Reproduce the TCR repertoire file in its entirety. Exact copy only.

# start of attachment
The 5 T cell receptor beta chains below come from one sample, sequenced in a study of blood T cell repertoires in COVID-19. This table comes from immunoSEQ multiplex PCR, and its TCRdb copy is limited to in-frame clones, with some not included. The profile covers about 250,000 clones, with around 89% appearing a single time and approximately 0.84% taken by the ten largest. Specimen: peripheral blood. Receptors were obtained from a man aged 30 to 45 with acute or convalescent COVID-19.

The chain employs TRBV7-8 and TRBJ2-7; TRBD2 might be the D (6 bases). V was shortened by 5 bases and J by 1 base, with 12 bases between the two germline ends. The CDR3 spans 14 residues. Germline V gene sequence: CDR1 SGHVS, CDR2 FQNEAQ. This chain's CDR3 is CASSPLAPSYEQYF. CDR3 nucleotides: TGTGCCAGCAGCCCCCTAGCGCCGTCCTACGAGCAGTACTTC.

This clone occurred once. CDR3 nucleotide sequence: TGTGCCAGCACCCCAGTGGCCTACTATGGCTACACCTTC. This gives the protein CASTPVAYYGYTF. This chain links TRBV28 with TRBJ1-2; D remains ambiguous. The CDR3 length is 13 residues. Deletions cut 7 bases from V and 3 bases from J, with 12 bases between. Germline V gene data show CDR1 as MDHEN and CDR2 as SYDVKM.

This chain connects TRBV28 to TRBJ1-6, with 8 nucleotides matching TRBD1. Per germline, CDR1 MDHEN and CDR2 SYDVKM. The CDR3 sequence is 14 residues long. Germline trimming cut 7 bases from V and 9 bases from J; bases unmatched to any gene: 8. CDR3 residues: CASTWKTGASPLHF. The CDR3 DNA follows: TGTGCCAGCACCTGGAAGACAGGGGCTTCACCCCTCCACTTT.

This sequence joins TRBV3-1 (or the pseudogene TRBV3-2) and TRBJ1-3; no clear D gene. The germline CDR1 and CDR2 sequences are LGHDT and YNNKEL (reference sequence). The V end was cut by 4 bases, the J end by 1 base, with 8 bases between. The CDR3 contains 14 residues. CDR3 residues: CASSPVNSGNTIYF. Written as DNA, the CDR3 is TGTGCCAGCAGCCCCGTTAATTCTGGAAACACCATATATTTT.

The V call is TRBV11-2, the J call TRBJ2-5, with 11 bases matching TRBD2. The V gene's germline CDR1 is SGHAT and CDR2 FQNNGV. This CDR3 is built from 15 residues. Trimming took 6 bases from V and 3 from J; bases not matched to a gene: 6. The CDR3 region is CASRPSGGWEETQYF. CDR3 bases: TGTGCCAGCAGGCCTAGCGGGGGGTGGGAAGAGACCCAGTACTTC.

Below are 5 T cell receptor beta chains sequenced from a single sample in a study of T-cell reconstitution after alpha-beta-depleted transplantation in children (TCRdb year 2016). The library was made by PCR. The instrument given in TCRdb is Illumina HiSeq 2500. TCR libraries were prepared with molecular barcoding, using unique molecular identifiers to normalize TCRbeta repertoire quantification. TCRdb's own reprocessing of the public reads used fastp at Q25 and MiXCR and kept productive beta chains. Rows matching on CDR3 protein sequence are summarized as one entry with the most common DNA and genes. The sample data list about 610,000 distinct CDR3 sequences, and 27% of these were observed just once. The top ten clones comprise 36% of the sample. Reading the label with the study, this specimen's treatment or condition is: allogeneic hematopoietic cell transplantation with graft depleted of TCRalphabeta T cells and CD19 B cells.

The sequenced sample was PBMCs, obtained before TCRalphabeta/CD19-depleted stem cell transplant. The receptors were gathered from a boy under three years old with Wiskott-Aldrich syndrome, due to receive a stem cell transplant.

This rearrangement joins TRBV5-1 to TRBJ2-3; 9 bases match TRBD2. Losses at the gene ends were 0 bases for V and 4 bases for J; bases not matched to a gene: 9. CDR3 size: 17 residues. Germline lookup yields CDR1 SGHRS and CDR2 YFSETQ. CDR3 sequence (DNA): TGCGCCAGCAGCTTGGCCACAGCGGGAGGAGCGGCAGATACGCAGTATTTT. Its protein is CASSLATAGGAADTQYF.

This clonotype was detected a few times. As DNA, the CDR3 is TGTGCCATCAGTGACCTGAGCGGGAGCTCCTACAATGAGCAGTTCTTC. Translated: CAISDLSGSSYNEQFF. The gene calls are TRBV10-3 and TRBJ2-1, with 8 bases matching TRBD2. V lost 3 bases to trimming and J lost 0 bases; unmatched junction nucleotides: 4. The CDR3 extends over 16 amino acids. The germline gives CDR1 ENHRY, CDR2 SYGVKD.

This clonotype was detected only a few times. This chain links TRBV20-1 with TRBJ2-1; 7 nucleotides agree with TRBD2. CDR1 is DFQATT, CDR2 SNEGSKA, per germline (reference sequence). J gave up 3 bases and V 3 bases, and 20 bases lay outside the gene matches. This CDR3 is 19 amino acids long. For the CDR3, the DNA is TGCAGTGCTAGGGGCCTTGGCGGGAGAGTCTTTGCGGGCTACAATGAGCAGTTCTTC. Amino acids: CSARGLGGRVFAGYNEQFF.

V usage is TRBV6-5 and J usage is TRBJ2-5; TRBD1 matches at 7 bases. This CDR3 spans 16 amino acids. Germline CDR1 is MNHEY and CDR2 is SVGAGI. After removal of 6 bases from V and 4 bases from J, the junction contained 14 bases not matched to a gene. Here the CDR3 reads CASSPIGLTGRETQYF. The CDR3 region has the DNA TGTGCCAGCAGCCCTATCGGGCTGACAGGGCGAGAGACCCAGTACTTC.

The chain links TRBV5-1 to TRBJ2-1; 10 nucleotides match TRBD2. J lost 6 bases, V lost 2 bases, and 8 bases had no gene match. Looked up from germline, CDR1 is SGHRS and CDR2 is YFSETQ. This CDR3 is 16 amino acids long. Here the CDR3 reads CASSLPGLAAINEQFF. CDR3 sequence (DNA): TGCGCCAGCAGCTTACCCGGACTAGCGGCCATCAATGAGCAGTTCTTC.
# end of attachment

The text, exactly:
The 5 T cell receptor beta chains below come from one sample, sequenced in a study of blood T cell repertoires in COVID-19. This table comes from immunoSEQ multiplex PCR, and its TCRdb copy is limited to in-frame clones, with some not included. The profile covers about 250,000 clones, with around 89% appearing a single time and approximately 0.84% taken by the ten largest. Specimen: peripheral blood. Receptors were obtained from a man aged 30 to 45 with acute or convalescent COVID-19.

The chain employs TRBV7-8 and TRBJ2-7; TRBD2 might be the D (6 bases). V was shortened by 5 bases and J by 1 base, with 12 bases between the two germline ends. The CDR3 spans 14 residues. Germline V gene sequence: CDR1 SGHVS, CDR2 FQNEAQ. This chain's CDR3 is CASSPLAPSYEQYF. CDR3 nucleotides: TGTGCCAGCAGCCCCCTAGCGCCGTCCTACGAGCAGTACTTC.

This clone occurred once. CDR3 nucleotide sequence: TGTGCCAGCACCCCAGTGGCCTACTATGGCTACACCTTC. This gives the protein CASTPVAYYGYTF. This chain links TRBV28 with TRBJ1-2; D remains ambiguous. The CDR3 length is 13 residues. Deletions cut 7 bases from V and 3 bases from J, with 12 bases between. Germline V gene data show CDR1 as MDHEN and CDR2 as SYDVKM.

This chain connects TRBV28 to TRBJ1-6, with 8 nucleotides matching TRBD1. Per germline, CDR1 MDHEN and CDR2 SYDVKM. The CDR3 sequence is 14 residues long. Germline trimming cut 7 bases from V and 9 bases from J; bases unmatched to any gene: 8. CDR3 residues: CASTWKTGASPLHF. The CDR3 DNA follows: TGTGCCAGCACCTGGAAGACAGGGGCTTCACCCCTCCACTTT.

This sequence joins TRBV3-1 (or the pseudogene TRBV3-2) and TRBJ1-3; no clear D gene. The germline CDR1 and CDR2 sequences are LGHDT and YNNKEL (reference sequence). The V end was cut by 4 bases, the J end by 1 base, with 8 bases between. The CDR3 contains 14 residues. CDR3 residues: CASSPVNSGNTIYF. Written as DNA, the CDR3 is TGTGCCAGCAGCCCCGTTAATTCTGGAAACACCATATATTTT.

The V call is TRBV11-2, the J call TRBJ2-5, with 11 bases matching TRBD2. The V gene's germline CDR1 is SGHAT and CDR2 FQNNGV. This CDR3 is built from 15 residues. Trimming took 6 bases from V and 3 from J; bases not matched to a gene: 6. The CDR3 region is CASRPSGGWEETQYF. CDR3 bases: TGTGCCAGCAGGCCTAGCGGGGGGTGGGAAGAGACCCAGTACTTC.

Below are 5 T cell receptor beta chains sequenced from a single sample in a study of T-cell reconstitution after alpha-beta-depleted transplantation in children (TCRdb year 2016). The library was made by PCR. The instrument given in TCRdb is Illumina HiSeq 2500. TCR libraries were prepared with molecular barcoding, using unique molecular identifiers to normalize TCRbeta repertoire quantification. TCRdb's own reprocessing of the public reads used fastp at Q25 and MiXCR and kept productive beta chains. Rows matching on CDR3 protein sequence are summarized as one entry with the most common DNA and genes. The sample data list about 610,000 distinct CDR3 sequences, and 27% of these were observed just once. The top ten clones comprise 36% of the sample. Reading the label with the study, this specimen's treatment or condition is: allogeneic hematopoietic cell transplantation with graft depleted of TCRalphabeta T cells and CD19 B cells.

The sequenced sample was PBMCs, obtained before TCRalphabeta/CD19-depleted stem cell transplant. The receptors were gathered from a boy under three years old with Wiskott-Aldrich syndrome, due to receive a stem cell transplant.

This rearrangement joins TRBV5-1 to TRBJ2-3; 9 bases match TRBD2. Losses at the gene ends were 0 bases for V and 4 bases for J; bases not matched to a gene: 9. CDR3 size: 17 residues. Germline lookup yields CDR1 SGHRS and CDR2 YFSETQ. CDR3 sequence (DNA): TGCGCCAGCAGCTTGGCCACAGCGGGAGGAGCGGCAGATACGCAGTATTTT. Its protein is CASSLATAGGAADTQYF.

This clonotype was detected a few times. As DNA, the CDR3 is TGTGCCATCAGTGACCTGAGCGGGAGCTCCTACAATGAGCAGTTCTTC. Translated: CAISDLSGSSYNEQFF. The gene calls are TRBV10-3 and TRBJ2-1, with 8 bases matching TRBD2. V lost 3 bases to trimming and J lost 0 bases; unmatched junction nucleotides: 4. The CDR3 extends over 16 amino acids. The germline gives CDR1 ENHRY, CDR2 SYGVKD.

This clonotype was detected only a few times. This chain links TRBV20-1 with TRBJ2-1; 7 nucleotides agree with TRBD2. CDR1 is DFQATT, CDR2 SNEGSKA, per germline (reference sequence). J gave up 3 bases and V 3 bases, and 20 bases lay outside the gene matches. This CDR3 is 19 amino acids long. For the CDR3, the DNA is TGCAGTGCTAGGGGCCTTGGCGGGAGAGTCTTTGCGGGCTACAATGAGCAGTTCTTC. Amino acids: CSARGLGGRVFAGYNEQFF.

V usage is TRBV6-5 and J usage is TRBJ2-5; TRBD1 matches at 7 bases. This CDR3 spans 16 amino acids. Germline CDR1 is MNHEY and CDR2 is SVGAGI. After removal of 6 bases from V and 4 bases from J, the junction contained 14 bases not matched to a gene. Here the CDR3 reads CASSPIGLTGRETQYF. The CDR3 region has the DNA TGTGCCAGCAGCCCTATCGGGCTGACAGGGCGAGAGACCCAGTACTTC.

The chain links TRBV5-1 to TRBJ2-1; 10 nucleotides match TRBD2. J lost 6 bases, V lost 2 bases, and 8 bases had no gene match. Looked up from germline, CDR1 is SGHRS and CDR2 is YFSETQ. This CDR3 is 16 amino acids long. Here the CDR3 reads CASSLPGLAAINEQFF. CDR3 sequence (DNA): TGCGCCAGCAGCTTACCCGGACTAGCGGCCATCAATGAGCAGTTCTTC.